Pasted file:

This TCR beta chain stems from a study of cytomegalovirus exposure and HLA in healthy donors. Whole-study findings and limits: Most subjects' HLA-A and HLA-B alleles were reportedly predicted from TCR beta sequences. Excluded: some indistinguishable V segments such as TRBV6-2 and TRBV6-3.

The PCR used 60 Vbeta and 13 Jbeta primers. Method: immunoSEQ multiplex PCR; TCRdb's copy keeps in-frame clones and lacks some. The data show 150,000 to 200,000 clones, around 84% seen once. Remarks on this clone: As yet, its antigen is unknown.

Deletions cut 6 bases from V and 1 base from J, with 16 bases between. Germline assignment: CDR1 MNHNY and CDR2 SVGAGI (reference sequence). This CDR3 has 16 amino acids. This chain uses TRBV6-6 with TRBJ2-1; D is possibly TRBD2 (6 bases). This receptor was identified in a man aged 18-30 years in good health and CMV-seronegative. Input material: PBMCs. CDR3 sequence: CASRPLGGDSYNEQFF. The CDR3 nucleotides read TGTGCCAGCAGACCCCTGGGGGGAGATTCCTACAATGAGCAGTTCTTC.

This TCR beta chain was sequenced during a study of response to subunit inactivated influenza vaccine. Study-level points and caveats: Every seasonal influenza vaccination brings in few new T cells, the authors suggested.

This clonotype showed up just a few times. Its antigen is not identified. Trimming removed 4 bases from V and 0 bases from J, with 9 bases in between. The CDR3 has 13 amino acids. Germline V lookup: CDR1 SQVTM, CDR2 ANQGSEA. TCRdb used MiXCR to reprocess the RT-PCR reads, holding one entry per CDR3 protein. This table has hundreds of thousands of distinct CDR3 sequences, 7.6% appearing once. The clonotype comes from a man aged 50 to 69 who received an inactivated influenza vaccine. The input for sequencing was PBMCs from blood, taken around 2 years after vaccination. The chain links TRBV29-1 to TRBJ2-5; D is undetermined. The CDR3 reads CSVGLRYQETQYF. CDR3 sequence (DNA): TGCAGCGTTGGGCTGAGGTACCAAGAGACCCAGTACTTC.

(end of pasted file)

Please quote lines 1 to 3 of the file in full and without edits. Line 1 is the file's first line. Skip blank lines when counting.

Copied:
This TCR beta chain stems from a study of cytomegalovirus exposure and HLA in healthy donors. Whole-study findings and limits: Most subjects' HLA-A and HLA-B alleles were reportedly predicted from TCR beta sequences. Excluded: some indistinguishable V segments such as TRBV6-2 and TRBV6-3.

The PCR used 60 Vbeta and 13 Jbeta primers. Method: immunoSEQ multiplex PCR; TCRdb's copy keeps in-frame clones and lacks some. The data show 150,000 to 200,000 clones, around 84% seen once. Remarks on this clone: As yet, its antigen is unknown.

Deletions cut 6 bases from V and 1 base from J, with 16 bases between. Germline assignment: CDR1 MNHNY and CDR2 SVGAGI (reference sequence). This CDR3 has 16 amino acids. This chain uses TRBV6-6 with TRBJ2-1; D is possibly TRBD2 (6 bases). This receptor was identified in a man aged 18-30 years in good health and CMV-seronegative. Input material: PBMCs. CDR3 sequence: CASRPLGGDSYNEQFF. The CDR3 nucleotides read TGTGCCAGCAGACCCCTGGGGGGAGATTCCTACAATGAGCAGTTCTTC.